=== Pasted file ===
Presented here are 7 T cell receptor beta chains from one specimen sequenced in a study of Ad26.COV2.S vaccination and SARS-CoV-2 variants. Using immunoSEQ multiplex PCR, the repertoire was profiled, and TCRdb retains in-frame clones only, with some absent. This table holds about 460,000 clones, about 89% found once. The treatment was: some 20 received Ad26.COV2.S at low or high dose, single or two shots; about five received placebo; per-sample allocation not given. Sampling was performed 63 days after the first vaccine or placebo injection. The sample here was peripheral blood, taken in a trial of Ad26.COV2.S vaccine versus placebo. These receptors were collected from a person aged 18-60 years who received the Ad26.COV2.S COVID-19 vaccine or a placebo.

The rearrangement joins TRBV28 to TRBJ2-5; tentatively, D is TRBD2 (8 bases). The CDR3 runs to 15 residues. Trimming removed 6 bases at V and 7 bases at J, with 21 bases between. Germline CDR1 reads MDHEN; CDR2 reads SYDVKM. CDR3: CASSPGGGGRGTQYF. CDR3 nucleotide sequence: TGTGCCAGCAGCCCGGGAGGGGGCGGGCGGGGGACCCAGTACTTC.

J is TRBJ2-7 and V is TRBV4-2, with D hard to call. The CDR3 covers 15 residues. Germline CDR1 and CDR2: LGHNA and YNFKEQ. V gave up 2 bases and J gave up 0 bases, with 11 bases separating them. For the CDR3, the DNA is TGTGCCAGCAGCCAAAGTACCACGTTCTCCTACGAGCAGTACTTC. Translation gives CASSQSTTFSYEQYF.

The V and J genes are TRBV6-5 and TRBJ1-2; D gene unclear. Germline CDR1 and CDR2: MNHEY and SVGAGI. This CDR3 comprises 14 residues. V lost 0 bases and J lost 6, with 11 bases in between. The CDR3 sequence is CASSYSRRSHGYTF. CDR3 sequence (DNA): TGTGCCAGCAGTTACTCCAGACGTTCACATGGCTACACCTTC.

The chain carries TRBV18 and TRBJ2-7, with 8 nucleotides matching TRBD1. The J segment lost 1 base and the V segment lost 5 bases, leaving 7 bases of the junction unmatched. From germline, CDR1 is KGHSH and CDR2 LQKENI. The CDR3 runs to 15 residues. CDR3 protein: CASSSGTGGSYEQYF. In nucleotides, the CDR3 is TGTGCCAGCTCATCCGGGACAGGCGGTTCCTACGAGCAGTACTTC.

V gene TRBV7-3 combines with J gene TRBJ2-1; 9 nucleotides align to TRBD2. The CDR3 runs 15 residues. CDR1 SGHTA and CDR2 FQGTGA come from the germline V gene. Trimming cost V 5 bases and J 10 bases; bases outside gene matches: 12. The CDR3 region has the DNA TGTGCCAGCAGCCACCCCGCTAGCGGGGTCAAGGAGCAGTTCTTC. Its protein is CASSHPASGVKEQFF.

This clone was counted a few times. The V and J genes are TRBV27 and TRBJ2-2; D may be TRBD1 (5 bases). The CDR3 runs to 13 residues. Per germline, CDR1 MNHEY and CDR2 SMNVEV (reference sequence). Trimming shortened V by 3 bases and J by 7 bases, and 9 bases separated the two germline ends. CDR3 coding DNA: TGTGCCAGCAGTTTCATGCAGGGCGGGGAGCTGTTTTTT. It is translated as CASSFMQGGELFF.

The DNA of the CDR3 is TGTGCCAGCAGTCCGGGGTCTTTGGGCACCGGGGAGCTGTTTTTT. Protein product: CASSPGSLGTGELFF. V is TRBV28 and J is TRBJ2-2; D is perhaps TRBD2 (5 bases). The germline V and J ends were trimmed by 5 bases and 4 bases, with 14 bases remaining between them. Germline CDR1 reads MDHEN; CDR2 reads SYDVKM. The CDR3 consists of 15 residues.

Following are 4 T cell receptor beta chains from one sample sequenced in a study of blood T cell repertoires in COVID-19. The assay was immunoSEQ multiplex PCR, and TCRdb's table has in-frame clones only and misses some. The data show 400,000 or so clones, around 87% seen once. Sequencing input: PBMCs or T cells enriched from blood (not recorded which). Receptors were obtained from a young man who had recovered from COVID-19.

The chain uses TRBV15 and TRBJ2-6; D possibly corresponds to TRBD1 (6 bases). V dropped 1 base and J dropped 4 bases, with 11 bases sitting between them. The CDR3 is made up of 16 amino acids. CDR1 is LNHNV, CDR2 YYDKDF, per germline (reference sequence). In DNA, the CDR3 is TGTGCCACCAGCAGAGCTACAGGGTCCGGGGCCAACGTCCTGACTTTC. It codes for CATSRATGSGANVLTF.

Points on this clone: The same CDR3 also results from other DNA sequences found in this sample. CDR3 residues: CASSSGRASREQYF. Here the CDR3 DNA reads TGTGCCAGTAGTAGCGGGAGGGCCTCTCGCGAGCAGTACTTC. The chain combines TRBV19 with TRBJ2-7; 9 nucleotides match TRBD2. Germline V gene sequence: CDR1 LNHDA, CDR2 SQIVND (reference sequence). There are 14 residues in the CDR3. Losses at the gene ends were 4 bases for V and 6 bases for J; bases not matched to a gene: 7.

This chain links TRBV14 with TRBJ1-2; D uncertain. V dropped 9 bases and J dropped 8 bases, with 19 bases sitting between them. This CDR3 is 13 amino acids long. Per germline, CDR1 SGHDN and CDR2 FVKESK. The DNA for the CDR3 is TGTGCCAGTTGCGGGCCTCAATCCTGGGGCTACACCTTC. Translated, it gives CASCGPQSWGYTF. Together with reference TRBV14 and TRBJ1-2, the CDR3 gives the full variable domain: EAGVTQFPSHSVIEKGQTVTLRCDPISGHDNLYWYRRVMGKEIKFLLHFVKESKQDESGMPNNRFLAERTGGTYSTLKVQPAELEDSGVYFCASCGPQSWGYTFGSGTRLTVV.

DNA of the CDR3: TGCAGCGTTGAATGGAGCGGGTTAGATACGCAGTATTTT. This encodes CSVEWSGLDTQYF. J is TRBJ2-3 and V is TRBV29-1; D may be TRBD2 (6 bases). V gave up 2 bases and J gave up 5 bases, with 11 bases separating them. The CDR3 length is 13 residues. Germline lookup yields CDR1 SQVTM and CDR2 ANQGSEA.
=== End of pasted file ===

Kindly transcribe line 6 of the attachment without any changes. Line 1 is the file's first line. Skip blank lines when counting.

V gene TRBV7-3 combines with J gene TRBJ2-1; 9 nucleotides align to TRBD2. The CDR3 runs 15 residues. CDR1 SGHTA and CDR2 FQGTGA come from the germline V gene. Trimming cost V 5 bases and J 10 bases; bases outside gene matches: 12. The CDR3 region has the DNA TGTGCCAGCAGCCACCCCGCTAGCGGGGTCAAGGAGCAGTTCTTC. Its protein is CASSHPASGVKEQFF.